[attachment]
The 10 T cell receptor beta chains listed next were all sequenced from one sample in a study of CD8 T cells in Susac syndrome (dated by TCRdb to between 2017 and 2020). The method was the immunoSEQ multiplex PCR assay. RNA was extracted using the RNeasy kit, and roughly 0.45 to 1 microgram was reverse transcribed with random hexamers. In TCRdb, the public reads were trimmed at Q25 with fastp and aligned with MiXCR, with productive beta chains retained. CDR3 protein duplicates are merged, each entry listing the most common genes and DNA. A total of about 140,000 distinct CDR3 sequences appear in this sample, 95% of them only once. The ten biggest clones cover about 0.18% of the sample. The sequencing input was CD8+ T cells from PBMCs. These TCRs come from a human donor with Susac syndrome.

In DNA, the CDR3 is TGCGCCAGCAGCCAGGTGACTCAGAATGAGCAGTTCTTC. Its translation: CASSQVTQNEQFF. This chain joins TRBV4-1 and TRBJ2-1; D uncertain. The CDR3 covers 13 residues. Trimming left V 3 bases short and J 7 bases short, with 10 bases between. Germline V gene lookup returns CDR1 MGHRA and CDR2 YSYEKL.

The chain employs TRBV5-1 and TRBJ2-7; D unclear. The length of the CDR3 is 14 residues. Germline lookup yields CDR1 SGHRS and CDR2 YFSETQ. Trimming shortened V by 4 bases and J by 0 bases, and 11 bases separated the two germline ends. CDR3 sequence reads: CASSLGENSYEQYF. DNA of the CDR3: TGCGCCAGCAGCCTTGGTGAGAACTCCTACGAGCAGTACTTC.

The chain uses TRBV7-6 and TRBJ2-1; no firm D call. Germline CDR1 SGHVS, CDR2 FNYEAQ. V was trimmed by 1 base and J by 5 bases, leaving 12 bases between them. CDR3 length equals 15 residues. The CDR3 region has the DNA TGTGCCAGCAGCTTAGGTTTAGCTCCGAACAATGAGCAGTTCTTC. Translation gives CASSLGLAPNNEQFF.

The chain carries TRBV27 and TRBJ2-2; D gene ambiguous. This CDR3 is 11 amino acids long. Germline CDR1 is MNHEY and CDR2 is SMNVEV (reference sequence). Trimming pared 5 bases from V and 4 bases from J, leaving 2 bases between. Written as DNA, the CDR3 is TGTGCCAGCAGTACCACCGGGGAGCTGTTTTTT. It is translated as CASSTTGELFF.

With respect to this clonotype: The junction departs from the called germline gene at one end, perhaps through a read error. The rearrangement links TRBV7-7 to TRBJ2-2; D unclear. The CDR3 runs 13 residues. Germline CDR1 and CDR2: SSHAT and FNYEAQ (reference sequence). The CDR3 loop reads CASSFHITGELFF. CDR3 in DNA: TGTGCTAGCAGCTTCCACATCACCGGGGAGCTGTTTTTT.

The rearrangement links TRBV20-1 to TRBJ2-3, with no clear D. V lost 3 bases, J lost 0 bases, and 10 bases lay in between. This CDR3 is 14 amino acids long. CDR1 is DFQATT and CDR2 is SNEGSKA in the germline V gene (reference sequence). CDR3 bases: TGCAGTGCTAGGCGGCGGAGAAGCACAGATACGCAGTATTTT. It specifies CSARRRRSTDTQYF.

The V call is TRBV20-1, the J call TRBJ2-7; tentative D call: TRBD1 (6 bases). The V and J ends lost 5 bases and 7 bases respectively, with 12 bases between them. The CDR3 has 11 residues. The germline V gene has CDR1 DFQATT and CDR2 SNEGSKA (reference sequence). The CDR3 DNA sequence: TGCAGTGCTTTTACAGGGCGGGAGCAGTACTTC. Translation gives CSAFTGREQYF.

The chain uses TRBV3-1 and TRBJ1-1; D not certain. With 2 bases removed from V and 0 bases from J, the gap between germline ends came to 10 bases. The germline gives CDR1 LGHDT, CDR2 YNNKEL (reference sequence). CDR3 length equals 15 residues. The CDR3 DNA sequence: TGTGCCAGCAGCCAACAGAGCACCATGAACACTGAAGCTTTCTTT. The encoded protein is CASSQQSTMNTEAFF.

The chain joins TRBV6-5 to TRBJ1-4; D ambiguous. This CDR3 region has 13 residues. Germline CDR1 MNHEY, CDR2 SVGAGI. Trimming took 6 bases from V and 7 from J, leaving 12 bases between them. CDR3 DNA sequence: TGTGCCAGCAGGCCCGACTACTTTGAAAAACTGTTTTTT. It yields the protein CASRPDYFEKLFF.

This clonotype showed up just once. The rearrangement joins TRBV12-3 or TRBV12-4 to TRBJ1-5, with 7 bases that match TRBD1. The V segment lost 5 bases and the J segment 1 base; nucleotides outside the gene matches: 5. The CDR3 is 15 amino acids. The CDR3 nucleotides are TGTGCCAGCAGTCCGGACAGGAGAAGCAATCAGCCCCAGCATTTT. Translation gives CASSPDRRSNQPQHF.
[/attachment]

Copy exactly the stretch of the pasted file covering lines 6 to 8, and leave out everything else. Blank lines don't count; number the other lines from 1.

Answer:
With respect to this clonotype: The junction departs from the called germline gene at one end, perhaps through a read error. The rearrangement links TRBV7-7 to TRBJ2-2; D unclear. The CDR3 runs 13 residues. Germline CDR1 and CDR2: SSHAT and FNYEAQ (reference sequence). The CDR3 loop reads CASSFHITGELFF. CDR3 in DNA: TGTGCTAGCAGCTTCCACATCACCGGGGAGCTGTTTTTT.

The rearrangement links TRBV20-1 to TRBJ2-3, with no clear D. V lost 3 bases, J lost 0 bases, and 10 bases lay in between. This CDR3 is 14 amino acids long. CDR1 is DFQATT and CDR2 is SNEGSKA in the germline V gene (reference sequence). CDR3 bases: TGCAGTGCTAGGCGGCGGAGAAGCACAGATACGCAGTATTTT. It specifies CSARRRRSTDTQYF.

The V call is TRBV20-1, the J call TRBJ2-7; tentative D call: TRBD1 (6 bases). The V and J ends lost 5 bases and 7 bases respectively, with 12 bases between them. The CDR3 has 11 residues. The germline V gene has CDR1 DFQATT and CDR2 SNEGSKA (reference sequence). The CDR3 DNA sequence: TGCAGTGCTTTTACAGGGCGGGAGCAGTACTTC. Translation gives CSAFTGREQYF.